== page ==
LONDON (Businesshala) – Britain’s economic recovery from the coronavirus pandemic lagged that of other prosperous nations in the July-September period, according to official data on Thursday, underscoring the interest rate dilemma facing the Bank of England.
GDP grew by 1.3%, the weakest growth in three months since Britain’s lockdown in early 2021.
A Businesshala poll by the Bank of England and economists had forecast an expansion of 1.5%.
The Office for National Statistics said Britain’s economy remained 2.1% smaller than at the end of 2019, a major decrease compared to the peer group of seven countries Germany, Italy and France.
The United States has already passed its pre-crisis size. Canada and Japan, the other G7 members, have yet to report growth data for the third quarter, but have already gained more ground by the second quarter than the UK achieved by the third quarter.
Thursday’s data showed British GDP grew by 0.6% in September – stronger than the 0.4% forecast in a Businesshala poll – but estimates for previous months were revised down less.
GDP declined 0.2% in July, a bigger drop from the 0.1% drop previously estimated, while output grew only 0.2% in August, weaker than the 0.4% originally reported.
Suren Thiru, head of economics at the British Chambers of Commerce, said: “Although monthly output improved during the quarter from the July contraction, the easing of restrictions is more likely to reflect a temporary increase.”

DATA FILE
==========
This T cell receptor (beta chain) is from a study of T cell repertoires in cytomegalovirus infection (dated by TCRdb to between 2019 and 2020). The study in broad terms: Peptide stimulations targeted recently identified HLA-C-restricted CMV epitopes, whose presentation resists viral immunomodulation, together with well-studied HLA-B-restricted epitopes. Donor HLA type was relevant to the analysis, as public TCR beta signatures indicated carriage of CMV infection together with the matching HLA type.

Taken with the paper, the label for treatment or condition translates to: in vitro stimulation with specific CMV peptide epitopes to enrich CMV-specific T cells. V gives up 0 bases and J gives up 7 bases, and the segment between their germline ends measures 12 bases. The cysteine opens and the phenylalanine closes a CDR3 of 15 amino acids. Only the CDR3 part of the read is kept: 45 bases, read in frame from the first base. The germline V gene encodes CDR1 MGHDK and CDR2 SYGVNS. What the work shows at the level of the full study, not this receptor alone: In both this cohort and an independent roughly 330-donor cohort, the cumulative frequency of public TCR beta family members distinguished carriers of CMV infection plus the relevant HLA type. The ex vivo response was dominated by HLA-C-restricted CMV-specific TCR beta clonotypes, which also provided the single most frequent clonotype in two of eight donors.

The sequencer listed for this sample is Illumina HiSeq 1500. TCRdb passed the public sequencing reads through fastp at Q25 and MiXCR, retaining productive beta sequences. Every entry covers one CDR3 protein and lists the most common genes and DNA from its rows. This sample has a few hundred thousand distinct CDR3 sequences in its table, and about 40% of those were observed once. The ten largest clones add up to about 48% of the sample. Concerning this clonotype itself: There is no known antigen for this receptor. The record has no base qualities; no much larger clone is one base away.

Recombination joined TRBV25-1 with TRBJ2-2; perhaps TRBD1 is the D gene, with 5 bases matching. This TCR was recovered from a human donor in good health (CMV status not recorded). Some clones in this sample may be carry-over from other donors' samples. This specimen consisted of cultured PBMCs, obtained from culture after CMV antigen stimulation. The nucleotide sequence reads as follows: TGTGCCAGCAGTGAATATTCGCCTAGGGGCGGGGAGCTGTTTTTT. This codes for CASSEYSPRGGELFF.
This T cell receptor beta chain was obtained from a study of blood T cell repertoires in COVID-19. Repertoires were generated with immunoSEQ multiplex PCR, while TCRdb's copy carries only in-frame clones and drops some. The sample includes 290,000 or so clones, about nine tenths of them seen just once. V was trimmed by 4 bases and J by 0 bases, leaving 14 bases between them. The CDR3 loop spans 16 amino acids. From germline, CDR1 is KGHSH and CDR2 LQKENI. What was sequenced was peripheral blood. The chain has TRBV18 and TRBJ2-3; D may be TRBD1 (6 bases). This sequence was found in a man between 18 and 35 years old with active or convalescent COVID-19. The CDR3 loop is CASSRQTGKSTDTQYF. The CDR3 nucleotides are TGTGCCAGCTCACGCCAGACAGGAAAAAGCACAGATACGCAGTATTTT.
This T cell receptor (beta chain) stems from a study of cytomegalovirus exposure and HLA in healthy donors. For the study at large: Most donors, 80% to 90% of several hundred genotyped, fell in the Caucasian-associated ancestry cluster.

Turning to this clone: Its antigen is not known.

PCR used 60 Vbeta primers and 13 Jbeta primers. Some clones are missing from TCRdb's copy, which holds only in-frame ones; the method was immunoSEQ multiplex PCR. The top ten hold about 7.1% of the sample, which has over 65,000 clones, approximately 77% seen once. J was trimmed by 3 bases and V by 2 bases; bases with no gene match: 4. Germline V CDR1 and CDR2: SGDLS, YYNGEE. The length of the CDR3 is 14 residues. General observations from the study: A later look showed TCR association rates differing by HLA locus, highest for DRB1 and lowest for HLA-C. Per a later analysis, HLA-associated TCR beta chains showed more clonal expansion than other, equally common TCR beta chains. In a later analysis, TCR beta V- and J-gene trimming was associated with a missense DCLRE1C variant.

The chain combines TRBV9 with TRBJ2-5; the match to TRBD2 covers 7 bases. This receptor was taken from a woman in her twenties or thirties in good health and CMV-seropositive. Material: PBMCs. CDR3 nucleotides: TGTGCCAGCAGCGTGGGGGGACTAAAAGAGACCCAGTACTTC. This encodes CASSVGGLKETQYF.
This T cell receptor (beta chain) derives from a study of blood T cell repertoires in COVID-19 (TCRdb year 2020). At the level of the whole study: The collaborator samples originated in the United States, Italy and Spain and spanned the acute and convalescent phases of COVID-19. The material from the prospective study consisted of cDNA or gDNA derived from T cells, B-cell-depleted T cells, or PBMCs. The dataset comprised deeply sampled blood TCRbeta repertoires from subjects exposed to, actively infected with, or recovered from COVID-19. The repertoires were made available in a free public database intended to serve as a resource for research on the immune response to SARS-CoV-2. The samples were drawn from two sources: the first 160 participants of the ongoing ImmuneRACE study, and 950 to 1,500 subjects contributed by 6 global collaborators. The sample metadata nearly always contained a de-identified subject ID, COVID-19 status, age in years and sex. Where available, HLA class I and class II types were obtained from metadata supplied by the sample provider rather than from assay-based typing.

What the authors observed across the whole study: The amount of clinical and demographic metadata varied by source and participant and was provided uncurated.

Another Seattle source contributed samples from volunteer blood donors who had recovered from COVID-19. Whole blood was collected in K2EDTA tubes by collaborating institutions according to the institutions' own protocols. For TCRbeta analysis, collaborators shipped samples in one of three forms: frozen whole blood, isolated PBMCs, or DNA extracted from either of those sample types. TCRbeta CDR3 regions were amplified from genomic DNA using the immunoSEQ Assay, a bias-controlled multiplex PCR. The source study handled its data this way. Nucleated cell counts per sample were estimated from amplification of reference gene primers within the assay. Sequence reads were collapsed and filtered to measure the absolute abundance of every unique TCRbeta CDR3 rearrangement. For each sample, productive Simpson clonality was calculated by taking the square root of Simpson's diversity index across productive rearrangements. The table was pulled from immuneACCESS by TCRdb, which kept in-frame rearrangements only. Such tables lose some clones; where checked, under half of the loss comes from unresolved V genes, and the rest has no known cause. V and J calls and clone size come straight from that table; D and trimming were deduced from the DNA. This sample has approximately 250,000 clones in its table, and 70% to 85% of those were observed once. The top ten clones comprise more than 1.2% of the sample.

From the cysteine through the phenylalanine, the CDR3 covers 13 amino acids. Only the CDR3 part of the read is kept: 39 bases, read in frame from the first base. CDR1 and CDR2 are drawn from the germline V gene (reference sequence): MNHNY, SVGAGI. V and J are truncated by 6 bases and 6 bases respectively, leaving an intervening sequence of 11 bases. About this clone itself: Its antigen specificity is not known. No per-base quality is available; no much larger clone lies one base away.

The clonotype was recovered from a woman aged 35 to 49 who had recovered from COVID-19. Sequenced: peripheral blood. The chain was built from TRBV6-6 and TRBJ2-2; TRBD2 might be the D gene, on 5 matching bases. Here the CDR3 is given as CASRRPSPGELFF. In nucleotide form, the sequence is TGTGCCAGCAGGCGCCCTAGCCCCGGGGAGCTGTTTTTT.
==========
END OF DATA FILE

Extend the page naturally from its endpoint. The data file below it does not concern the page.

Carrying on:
Rate of interest
The BoE said last week that, as it kept interest rates on hold, recent economic growth was weaker than it expected and it would keep a close eye on labor market conditions after the government’s job protection scheme ends on October 1. ,
Paul Dales, an economist at Capital Markets, a consultancy, said he expects the 0.6% growth recorded in September to fade quickly.
“That’s why we suspect the Bank of England will raise interest rates by more than 0.50% next year,” he said.
The BoE stunned financial markets last week when it kept its benchmark rate at an all-time low of 0.1%, even as it forecast inflation to hit nearly 5%, more than double its 2% target. was more than
September’s GDP growth was helped by strong output in the health sector as people went back to their doctors after falling during the pandemic, leading to a 0.7% increase in the services sector from August.
But for the fourth month in a row, industrial production declined by 0.4% due to a reduction in gas distribution.
The world’s fifth-largest economy shrank about 10% in 2020, which is more than most other large wealthy countries.
But the International Monetary Fund predicted in October that it was on track to have the fastest expansion of any G7 country in 2021, when it was expected to grow 6.8%.
However, the quick bounce back from the lockdowns seen in the spring paved the way for slower growth in the summer due to a combination of rising COVID-19 cases, global supply chain problems and post-Brexit shortages of some workers.
The ONS reported a decline in underlying inventory for manufacturers in the July-September period, which it said reflects some of the more recent supply chain challenges.
Separate data shows the UK’s freight deficit widened by £9bn to £42.3bn in the third quarter, driven by rising imports from EU and non-EU countries as exports declined – notably exclusively for non-EU countries.